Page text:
Trippy, surreal and innovative, Lewis Carroll’s world offers escapism in spades.

The 1865 novel Alice’s Adventures in Wonderland still has people the world over enchanted, well into adulthood.

And it all started in Oxford. The story was reputedly dreamed up by Charles Lutwidge Dodgson on a boat trip along the Isis from Folly Bridge to Godstow, inspired by Alice Pleasance Liddell, daughter of the Dean of Christ Church.

Tourists still swarm to Oxford’s Jabberwocky trail of the hotspots – such as Binsey’s treacle well and The Old Sheep Shop (now the Alice Shop) in St Aldates. On July 6, the sixth and “delightfully scroobious” Alice’s Day rolls into the city, conjured up by The Story Museum (Visit storymuseum for details).

More than 20 historic sites will take part (including the Ashmolean Museum, the Bodleian Library and Christ Church) and there’s a Mad Hatter’s tea party, street events and a whirlwind of free events. The theme this year is Nonsense, and this is part of the enduring appeal of the classic, reckons Betsy Benn, award-winning homewares entrepreneur based in Cheltenham’s Royal Crescent.

Among Betsy’s wonderful wares are her popular handmade Alice prints, framed in Oxford, below right. “Alice in Wonderland is just such a fantastic tale – where nothing needs to make sense and everything is possible,” says Betsy. “We don’t get that so much in literature now, even with wonderful books like Harry Potter – maybe we are much more cynical readers, or we expect our authors to have all the answers – who knows!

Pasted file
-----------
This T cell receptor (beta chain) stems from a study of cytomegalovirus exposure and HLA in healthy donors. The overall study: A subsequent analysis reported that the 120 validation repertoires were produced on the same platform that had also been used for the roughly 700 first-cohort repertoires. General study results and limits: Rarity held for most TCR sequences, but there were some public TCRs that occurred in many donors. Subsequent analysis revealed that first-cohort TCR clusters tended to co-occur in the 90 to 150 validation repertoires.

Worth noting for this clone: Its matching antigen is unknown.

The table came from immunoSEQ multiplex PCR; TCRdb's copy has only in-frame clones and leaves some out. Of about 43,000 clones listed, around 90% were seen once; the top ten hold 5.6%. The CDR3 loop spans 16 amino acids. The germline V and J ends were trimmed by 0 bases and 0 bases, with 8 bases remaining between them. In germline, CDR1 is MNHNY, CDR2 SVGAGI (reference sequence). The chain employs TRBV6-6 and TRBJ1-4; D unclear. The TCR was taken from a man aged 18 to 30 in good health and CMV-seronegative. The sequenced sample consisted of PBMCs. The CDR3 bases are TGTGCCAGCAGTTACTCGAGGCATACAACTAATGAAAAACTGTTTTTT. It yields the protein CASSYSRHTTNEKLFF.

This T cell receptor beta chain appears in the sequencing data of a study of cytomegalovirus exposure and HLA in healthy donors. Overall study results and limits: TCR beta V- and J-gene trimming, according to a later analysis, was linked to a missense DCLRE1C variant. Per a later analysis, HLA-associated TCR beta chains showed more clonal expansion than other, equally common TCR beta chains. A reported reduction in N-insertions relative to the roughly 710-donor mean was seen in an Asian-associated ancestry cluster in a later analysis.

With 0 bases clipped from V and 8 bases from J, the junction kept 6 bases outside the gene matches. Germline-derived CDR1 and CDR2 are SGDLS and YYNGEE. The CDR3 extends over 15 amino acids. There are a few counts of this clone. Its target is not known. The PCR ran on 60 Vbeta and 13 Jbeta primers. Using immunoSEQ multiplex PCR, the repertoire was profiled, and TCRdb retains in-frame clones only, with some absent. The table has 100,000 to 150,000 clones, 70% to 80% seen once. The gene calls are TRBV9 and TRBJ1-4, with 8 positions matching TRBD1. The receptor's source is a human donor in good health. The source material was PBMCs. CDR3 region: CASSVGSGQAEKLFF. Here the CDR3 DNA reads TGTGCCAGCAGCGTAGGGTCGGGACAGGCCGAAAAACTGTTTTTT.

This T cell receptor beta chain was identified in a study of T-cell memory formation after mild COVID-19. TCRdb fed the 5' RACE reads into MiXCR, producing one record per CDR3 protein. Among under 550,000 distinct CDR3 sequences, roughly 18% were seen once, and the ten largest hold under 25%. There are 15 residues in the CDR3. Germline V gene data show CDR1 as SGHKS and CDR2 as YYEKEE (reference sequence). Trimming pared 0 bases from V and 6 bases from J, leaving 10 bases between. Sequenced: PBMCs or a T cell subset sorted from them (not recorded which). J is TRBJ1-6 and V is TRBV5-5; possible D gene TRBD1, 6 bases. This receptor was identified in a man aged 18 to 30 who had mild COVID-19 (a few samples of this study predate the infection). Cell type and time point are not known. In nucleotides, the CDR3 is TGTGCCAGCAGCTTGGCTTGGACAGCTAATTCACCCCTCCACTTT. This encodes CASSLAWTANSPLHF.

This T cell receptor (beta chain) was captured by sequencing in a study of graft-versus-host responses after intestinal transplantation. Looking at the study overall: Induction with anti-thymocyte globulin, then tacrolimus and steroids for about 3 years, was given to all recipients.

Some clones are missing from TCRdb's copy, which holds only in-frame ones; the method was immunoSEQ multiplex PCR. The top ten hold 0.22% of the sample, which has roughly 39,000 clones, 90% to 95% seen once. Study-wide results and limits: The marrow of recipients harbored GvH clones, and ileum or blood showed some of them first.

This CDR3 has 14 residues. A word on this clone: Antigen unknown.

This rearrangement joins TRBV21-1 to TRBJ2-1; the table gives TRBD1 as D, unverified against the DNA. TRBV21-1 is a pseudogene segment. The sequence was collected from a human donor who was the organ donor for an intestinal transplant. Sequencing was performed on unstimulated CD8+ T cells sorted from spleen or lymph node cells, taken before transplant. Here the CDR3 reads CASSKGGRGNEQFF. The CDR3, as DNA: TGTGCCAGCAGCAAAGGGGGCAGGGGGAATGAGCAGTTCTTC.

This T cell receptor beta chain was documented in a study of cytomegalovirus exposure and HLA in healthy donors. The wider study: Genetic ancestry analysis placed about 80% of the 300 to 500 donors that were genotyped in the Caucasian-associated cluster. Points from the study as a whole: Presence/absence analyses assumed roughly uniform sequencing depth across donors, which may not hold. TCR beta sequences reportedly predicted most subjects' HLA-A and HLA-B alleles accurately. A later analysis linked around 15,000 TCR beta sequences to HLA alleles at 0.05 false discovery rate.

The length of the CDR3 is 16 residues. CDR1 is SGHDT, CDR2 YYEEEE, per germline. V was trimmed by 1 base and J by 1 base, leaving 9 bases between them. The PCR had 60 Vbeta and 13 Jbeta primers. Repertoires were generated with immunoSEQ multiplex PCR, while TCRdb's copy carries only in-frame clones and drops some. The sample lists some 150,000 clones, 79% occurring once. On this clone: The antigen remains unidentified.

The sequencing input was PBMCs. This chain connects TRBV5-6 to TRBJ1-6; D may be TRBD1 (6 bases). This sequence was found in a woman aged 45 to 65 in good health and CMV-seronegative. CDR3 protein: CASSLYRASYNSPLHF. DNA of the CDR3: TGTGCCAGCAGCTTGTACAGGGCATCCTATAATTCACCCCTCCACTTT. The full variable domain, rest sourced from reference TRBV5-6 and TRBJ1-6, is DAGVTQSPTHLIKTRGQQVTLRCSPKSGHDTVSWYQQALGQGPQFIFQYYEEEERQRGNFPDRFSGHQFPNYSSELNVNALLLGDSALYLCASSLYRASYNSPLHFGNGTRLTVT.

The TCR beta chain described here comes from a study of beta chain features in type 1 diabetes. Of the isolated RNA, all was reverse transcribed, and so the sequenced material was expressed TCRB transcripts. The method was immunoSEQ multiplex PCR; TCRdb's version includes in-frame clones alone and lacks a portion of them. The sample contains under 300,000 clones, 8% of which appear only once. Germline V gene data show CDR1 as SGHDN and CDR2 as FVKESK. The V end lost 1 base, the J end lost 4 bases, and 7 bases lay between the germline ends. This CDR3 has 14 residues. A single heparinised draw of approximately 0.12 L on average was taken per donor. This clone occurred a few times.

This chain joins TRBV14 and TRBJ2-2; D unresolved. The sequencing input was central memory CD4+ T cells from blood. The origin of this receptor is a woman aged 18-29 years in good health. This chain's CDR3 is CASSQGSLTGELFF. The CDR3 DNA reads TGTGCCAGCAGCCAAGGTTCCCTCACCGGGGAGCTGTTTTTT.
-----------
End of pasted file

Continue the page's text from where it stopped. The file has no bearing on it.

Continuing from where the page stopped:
“The riddle of the story was never intended to be answered. I think maybe that’s the allure – it’s unfinished, open to interpretation and naivety. “That’s why we designed our print not to be a replication of the story, but pick out the highlights and present images and snippets of the feel of the stories. Of course it helps that it has had so many film interpretations...”

The world beyond the looking glass has proved fervent breeding ground for creatives ever since, not least on the music scene, including Jefferson Airplane’s 1967 White Rabbit hinting at the hallucinogenic powers of those mushrooms... not to mention that smoking caterpillar.

Literary experts fervently deny that Dodgson (AKA Lewis Carroll) was fuelled by drugs. But there are a whole host of homewares on offer which allow you to bring a little of that... magic home – whether that means something bright and bonkers or perhaps more subtle.

And, as these page show, there’s stuff for all budgets so you can afford a slice of Wonderland even if your budget is more Alice in Sunderland than Alice in Wonderland.

Curioser and curiouser.


Mad Hatter's tea party...

  • For pretty tea party crockery, try Ansari, in the Clarendon Centre and Covered Market
  • Maite Alegre near North Leigh holds vintage cream tea furniture painting workshops – the next one is April 24, 10am–5pm. Visit


Magical ideas... and prizes

For weird and wonderful gifts along the Wonderland theme, look no further than the O3 Gallery in Oxford Castle Quarter and the shop at The Old Fire Station, Gloucester Green. The Literary Gift Company and Oxford University shop also have quirky bookworm gifts.

And HOTcraze ( offers gadgets and gizmos to entertain the big and little kid in all of us.
HOTcraze is offering Oxford Times readers an exclusive promotion code – H&G10%  to use online. There are also five of these cutely surreal mushroom mini vacuum desk cleaners up for grabs to lucky readers who send their name and email address to (subject ‘Homes and Gardens/Mushroom’), by Thursday. Happy shopping!